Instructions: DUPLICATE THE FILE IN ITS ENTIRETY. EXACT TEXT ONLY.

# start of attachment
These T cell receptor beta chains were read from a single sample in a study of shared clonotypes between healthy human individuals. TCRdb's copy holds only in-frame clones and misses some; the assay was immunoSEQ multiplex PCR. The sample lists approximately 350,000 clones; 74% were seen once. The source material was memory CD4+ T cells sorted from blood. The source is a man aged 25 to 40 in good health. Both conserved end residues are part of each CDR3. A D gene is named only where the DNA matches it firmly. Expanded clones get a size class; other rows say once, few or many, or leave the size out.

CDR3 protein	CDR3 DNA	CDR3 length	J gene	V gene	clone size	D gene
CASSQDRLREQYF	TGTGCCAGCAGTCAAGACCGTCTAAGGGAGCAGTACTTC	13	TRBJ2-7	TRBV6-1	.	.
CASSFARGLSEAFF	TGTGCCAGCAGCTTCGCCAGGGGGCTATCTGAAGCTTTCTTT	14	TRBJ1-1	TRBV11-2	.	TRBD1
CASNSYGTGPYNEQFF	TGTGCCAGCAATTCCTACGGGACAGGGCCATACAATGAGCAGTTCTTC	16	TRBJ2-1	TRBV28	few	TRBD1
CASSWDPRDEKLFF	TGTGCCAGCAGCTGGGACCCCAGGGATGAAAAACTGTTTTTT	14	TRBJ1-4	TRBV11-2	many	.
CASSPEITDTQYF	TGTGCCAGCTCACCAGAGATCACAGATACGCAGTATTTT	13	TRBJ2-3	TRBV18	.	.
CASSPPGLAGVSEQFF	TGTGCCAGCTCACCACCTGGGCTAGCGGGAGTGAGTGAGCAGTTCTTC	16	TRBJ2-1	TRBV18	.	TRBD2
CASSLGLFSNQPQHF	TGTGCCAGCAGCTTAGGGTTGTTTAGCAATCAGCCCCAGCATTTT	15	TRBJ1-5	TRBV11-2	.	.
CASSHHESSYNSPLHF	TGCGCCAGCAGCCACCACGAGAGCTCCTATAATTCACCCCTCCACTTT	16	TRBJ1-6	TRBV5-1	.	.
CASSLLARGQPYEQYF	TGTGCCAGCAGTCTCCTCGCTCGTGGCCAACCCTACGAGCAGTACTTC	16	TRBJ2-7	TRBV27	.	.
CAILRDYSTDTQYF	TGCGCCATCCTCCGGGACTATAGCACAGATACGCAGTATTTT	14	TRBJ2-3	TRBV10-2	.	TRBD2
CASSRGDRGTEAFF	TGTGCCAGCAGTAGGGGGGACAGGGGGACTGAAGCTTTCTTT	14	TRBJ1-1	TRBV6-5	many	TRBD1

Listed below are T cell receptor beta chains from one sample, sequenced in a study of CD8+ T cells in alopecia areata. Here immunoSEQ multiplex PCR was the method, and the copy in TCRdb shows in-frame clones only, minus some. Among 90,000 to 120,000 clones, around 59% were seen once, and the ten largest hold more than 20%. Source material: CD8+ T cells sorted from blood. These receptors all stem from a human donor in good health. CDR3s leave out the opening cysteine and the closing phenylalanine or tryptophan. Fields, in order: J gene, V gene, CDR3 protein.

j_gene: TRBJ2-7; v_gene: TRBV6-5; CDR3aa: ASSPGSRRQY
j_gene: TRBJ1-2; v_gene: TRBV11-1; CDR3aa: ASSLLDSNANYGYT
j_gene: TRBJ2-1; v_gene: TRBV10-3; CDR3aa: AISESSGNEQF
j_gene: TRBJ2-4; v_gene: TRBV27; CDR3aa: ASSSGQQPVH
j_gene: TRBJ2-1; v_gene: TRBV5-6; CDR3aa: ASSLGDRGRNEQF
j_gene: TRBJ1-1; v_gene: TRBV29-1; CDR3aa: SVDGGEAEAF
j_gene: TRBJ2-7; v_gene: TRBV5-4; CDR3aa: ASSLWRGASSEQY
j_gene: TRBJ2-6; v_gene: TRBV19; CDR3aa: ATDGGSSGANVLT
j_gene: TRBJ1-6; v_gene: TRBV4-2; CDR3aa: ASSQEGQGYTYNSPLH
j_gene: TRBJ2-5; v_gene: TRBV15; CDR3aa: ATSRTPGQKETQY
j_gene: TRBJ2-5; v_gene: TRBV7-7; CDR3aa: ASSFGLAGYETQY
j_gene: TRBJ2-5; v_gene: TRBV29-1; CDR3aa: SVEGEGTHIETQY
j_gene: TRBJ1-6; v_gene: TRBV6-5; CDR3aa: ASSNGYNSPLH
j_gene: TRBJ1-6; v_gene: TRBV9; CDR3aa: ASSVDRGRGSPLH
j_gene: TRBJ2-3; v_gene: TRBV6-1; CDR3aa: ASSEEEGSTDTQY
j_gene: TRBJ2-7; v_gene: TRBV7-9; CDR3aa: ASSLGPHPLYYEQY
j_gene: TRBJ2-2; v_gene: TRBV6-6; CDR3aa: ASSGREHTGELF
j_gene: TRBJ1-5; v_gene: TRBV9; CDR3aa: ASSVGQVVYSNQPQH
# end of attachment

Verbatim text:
These T cell receptor beta chains were read from a single sample in a study of shared clonotypes between healthy human individuals. TCRdb's copy holds only in-frame clones and misses some; the assay was immunoSEQ multiplex PCR. The sample lists approximately 350,000 clones; 74% were seen once. The source material was memory CD4+ T cells sorted from blood. The source is a man aged 25 to 40 in good health. Both conserved end residues are part of each CDR3. A D gene is named only where the DNA matches it firmly. Expanded clones get a size class; other rows say once, few or many, or leave the size out.

CDR3 protein	CDR3 DNA	CDR3 length	J gene	V gene	clone size	D gene
CASSQDRLREQYF	TGTGCCAGCAGTCAAGACCGTCTAAGGGAGCAGTACTTC	13	TRBJ2-7	TRBV6-1	.	.
CASSFARGLSEAFF	TGTGCCAGCAGCTTCGCCAGGGGGCTATCTGAAGCTTTCTTT	14	TRBJ1-1	TRBV11-2	.	TRBD1
CASNSYGTGPYNEQFF	TGTGCCAGCAATTCCTACGGGACAGGGCCATACAATGAGCAGTTCTTC	16	TRBJ2-1	TRBV28	few	TRBD1
CASSWDPRDEKLFF	TGTGCCAGCAGCTGGGACCCCAGGGATGAAAAACTGTTTTTT	14	TRBJ1-4	TRBV11-2	many	.
CASSPEITDTQYF	TGTGCCAGCTCACCAGAGATCACAGATACGCAGTATTTT	13	TRBJ2-3	TRBV18	.	.
CASSPPGLAGVSEQFF	TGTGCCAGCTCACCACCTGGGCTAGCGGGAGTGAGTGAGCAGTTCTTC	16	TRBJ2-1	TRBV18	.	TRBD2
CASSLGLFSNQPQHF	TGTGCCAGCAGCTTAGGGTTGTTTAGCAATCAGCCCCAGCATTTT	15	TRBJ1-5	TRBV11-2	.	.
CASSHHESSYNSPLHF	TGCGCCAGCAGCCACCACGAGAGCTCCTATAATTCACCCCTCCACTTT	16	TRBJ1-6	TRBV5-1	.	.
CASSLLARGQPYEQYF	TGTGCCAGCAGTCTCCTCGCTCGTGGCCAACCCTACGAGCAGTACTTC	16	TRBJ2-7	TRBV27	.	.
CAILRDYSTDTQYF	TGCGCCATCCTCCGGGACTATAGCACAGATACGCAGTATTTT	14	TRBJ2-3	TRBV10-2	.	TRBD2
CASSRGDRGTEAFF	TGTGCCAGCAGTAGGGGGGACAGGGGGACTGAAGCTTTCTTT	14	TRBJ1-1	TRBV6-5	many	TRBD1

Listed below are T cell receptor beta chains from one sample, sequenced in a study of CD8+ T cells in alopecia areata. Here immunoSEQ multiplex PCR was the method, and the copy in TCRdb shows in-frame clones only, minus some. Among 90,000 to 120,000 clones, around 59% were seen once, and the ten largest hold more than 20%. Source material: CD8+ T cells sorted from blood. These receptors all stem from a human donor in good health. CDR3s leave out the opening cysteine and the closing phenylalanine or tryptophan. Fields, in order: J gene, V gene, CDR3 protein.

j_gene: TRBJ2-7; v_gene: TRBV6-5; CDR3aa: ASSPGSRRQY
j_gene: TRBJ1-2; v_gene: TRBV11-1; CDR3aa: ASSLLDSNANYGYT
j_gene: TRBJ2-1; v_gene: TRBV10-3; CDR3aa: AISESSGNEQF
j_gene: TRBJ2-4; v_gene: TRBV27; CDR3aa: ASSSGQQPVH
j_gene: TRBJ2-1; v_gene: TRBV5-6; CDR3aa: ASSLGDRGRNEQF
j_gene: TRBJ1-1; v_gene: TRBV29-1; CDR3aa: SVDGGEAEAF
j_gene: TRBJ2-7; v_gene: TRBV5-4; CDR3aa: ASSLWRGASSEQY
j_gene: TRBJ2-6; v_gene: TRBV19; CDR3aa: ATDGGSSGANVLT
j_gene: TRBJ1-6; v_gene: TRBV4-2; CDR3aa: ASSQEGQGYTYNSPLH
j_gene: TRBJ2-5; v_gene: TRBV15; CDR3aa: ATSRTPGQKETQY
j_gene: TRBJ2-5; v_gene: TRBV7-7; CDR3aa: ASSFGLAGYETQY
j_gene: TRBJ2-5; v_gene: TRBV29-1; CDR3aa: SVEGEGTHIETQY
j_gene: TRBJ1-6; v_gene: TRBV6-5; CDR3aa: ASSNGYNSPLH
j_gene: TRBJ1-6; v_gene: TRBV9; CDR3aa: ASSVDRGRGSPLH
j_gene: TRBJ2-3; v_gene: TRBV6-1; CDR3aa: ASSEEEGSTDTQY
j_gene: TRBJ2-7; v_gene: TRBV7-9; CDR3aa: ASSLGPHPLYYEQY
j_gene: TRBJ2-2; v_gene: TRBV6-6; CDR3aa: ASSGREHTGELF
j_gene: TRBJ1-5; v_gene: TRBV9; CDR3aa: ASSVGQVVYSNQPQH